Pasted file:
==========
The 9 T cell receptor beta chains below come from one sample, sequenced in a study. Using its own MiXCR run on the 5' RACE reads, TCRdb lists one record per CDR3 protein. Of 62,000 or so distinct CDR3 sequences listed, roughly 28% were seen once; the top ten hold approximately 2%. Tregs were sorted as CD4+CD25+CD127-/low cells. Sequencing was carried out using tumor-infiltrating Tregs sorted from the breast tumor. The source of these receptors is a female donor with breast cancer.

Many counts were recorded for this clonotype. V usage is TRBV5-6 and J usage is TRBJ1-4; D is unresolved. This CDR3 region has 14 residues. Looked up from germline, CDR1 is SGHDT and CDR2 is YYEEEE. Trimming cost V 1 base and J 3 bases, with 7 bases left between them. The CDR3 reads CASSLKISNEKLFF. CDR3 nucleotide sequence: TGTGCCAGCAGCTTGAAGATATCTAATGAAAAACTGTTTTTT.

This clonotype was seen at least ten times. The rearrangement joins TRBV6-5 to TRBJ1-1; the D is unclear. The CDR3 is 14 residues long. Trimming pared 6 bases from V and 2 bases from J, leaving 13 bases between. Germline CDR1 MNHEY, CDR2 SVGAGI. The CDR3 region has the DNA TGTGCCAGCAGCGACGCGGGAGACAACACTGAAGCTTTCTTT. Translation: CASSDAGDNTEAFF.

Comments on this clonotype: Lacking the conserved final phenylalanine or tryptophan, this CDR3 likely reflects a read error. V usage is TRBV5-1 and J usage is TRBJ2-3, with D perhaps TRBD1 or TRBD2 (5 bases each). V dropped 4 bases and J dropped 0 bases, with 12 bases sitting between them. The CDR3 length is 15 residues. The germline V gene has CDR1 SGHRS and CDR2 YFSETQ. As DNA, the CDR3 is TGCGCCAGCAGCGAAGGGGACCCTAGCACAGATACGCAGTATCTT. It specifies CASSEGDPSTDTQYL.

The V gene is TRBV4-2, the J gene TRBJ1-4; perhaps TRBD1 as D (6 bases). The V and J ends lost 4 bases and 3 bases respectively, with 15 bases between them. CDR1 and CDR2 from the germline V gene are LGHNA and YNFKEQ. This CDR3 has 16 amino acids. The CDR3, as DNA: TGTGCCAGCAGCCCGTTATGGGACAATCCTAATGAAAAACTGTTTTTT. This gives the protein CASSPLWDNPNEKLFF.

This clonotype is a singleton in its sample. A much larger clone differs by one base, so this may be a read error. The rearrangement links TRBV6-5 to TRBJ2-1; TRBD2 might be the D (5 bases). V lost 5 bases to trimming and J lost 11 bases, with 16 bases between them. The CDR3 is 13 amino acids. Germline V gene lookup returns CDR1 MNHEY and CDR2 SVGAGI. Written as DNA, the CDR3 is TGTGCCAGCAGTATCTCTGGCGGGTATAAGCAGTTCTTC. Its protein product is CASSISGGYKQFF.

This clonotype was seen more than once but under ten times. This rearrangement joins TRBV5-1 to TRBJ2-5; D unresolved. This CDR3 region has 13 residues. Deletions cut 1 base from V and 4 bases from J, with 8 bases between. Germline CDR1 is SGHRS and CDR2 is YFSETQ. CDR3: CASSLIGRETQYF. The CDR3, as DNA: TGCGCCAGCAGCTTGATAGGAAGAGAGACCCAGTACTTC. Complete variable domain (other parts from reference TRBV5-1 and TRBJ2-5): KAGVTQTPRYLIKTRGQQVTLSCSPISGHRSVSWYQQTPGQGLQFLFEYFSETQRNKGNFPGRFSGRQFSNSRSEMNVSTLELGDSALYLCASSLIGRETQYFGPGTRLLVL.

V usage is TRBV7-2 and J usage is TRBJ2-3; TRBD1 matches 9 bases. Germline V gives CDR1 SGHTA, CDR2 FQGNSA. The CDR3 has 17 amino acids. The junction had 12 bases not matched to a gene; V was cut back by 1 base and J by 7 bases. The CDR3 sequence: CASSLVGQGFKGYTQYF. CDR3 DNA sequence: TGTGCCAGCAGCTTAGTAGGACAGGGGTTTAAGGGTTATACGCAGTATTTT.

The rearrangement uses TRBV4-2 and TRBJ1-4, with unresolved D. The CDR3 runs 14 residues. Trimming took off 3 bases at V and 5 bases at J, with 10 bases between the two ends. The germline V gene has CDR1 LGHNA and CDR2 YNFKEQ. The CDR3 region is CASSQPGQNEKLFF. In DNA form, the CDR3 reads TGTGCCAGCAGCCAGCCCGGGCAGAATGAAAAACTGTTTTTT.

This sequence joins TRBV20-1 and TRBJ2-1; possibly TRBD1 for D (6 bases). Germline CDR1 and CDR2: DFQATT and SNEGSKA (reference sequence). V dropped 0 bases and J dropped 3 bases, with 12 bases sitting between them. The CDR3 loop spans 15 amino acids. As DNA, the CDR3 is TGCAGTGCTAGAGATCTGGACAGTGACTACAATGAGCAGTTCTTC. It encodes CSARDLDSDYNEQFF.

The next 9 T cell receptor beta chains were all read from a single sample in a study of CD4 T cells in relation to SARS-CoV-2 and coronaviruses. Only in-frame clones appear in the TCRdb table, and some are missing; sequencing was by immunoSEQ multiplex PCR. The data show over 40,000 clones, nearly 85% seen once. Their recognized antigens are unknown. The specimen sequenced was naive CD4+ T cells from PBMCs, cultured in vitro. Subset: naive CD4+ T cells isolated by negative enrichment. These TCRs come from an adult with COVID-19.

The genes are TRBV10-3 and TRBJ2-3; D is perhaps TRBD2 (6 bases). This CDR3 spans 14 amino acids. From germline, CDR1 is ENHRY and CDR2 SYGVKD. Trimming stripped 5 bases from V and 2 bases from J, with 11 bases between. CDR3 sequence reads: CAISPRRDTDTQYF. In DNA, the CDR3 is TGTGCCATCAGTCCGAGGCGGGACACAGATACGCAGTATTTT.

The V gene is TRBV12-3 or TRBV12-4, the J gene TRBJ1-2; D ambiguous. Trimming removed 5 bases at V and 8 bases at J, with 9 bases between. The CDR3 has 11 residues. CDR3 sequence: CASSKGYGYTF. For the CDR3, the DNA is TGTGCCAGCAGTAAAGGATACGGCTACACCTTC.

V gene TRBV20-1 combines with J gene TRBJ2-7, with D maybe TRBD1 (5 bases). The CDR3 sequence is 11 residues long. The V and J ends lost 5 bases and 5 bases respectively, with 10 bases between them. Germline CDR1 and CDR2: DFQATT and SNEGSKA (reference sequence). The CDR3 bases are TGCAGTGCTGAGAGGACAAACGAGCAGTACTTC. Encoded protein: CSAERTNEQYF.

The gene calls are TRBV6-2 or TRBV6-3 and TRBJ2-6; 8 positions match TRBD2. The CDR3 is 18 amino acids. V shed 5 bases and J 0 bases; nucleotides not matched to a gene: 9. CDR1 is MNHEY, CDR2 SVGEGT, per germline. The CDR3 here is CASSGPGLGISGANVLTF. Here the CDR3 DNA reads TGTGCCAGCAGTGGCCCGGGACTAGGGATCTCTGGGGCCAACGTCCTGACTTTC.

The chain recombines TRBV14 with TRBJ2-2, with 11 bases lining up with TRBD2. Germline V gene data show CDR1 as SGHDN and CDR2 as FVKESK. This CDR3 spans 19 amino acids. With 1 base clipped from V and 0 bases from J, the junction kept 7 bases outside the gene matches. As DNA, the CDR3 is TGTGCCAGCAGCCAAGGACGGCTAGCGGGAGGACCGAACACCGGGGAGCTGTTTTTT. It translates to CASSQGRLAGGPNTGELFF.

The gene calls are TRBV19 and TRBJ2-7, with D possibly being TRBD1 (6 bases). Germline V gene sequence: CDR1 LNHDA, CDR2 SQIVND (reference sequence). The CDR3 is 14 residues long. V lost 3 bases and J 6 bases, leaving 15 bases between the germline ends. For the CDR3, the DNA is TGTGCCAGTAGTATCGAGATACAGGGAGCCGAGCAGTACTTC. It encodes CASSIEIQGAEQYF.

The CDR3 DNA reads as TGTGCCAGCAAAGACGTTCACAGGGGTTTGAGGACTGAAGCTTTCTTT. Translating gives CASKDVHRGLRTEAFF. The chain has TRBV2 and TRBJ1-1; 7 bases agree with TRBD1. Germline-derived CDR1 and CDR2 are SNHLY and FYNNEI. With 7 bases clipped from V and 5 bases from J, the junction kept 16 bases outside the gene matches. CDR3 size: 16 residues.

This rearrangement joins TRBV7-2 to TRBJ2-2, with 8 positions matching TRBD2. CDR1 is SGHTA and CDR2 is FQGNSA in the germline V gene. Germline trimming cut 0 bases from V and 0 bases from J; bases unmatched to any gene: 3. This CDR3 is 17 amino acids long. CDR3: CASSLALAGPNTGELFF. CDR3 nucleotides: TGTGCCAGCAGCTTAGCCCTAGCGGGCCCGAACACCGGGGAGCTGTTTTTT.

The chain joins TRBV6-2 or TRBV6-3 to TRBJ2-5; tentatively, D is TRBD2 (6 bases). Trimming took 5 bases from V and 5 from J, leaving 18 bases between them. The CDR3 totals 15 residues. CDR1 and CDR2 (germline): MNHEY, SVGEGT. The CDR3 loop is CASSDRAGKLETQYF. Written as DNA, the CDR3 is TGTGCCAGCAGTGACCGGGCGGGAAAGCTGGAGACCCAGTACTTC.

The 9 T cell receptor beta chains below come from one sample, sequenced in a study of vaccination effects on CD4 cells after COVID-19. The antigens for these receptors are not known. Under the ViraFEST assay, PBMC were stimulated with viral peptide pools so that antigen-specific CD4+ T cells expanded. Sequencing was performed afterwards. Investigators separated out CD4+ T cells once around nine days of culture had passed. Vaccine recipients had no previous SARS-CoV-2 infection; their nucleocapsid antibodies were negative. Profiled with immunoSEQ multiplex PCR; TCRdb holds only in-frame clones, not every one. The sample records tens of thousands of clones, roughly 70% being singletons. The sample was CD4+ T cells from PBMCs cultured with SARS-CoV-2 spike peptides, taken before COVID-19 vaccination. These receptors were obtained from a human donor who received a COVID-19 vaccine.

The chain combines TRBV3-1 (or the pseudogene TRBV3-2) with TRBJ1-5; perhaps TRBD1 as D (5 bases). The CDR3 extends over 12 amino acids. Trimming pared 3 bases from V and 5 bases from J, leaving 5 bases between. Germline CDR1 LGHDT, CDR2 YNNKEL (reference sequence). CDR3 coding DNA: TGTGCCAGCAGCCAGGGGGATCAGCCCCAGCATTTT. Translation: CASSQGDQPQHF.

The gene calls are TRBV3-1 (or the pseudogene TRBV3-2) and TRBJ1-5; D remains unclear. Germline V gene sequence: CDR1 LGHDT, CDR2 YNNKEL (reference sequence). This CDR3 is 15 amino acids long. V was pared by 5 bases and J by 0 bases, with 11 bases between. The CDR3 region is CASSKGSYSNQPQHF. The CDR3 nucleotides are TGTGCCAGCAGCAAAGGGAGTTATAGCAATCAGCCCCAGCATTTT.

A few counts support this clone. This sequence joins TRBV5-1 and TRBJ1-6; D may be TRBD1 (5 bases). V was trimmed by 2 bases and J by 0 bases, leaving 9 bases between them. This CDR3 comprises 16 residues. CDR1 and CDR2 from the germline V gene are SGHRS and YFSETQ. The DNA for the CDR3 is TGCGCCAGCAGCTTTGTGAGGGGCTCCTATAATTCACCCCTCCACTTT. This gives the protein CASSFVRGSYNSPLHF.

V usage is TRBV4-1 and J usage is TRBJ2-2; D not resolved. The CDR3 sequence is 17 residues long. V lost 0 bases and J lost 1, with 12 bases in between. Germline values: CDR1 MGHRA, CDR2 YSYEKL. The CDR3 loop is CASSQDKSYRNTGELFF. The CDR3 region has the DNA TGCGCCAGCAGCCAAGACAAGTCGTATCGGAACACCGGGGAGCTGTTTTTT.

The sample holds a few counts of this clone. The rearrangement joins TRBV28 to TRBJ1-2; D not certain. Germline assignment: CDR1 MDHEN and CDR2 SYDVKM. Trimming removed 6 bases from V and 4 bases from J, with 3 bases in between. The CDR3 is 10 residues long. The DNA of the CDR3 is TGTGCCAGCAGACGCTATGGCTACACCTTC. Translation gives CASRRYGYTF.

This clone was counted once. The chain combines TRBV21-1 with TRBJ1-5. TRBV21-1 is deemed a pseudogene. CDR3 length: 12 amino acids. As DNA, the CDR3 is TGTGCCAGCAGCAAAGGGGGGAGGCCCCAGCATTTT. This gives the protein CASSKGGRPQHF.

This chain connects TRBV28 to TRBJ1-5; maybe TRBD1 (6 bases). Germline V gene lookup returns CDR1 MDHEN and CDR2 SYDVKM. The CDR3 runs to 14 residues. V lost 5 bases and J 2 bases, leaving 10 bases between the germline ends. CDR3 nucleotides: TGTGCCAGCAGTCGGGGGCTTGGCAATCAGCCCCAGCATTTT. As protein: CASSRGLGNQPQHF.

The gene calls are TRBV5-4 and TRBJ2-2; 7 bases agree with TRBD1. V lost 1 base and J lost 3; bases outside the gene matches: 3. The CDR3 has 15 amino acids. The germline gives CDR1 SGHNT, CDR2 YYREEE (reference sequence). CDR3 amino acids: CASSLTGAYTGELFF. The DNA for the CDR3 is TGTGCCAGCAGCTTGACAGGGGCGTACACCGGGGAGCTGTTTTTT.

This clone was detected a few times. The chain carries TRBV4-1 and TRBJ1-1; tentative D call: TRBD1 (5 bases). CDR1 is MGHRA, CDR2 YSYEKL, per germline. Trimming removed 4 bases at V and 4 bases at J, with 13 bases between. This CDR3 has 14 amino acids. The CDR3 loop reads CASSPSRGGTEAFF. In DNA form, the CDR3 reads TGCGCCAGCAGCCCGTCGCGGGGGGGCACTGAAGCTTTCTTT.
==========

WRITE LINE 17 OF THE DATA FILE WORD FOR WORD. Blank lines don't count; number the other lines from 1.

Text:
The gene calls are TRBV19 and TRBJ2-7, with D possibly being TRBD1 (6 bases). Germline V gene sequence: CDR1 LNHDA, CDR2 SQIVND (reference sequence). The CDR3 is 14 residues long. V lost 3 bases and J 6 bases, leaving 15 bases between the germline ends. For the CDR3, the DNA is TGTGCCAGTAGTATCGAGATACAGGGAGCCGAGCAGTACTTC. It encodes CASSIEIQGAEQYF.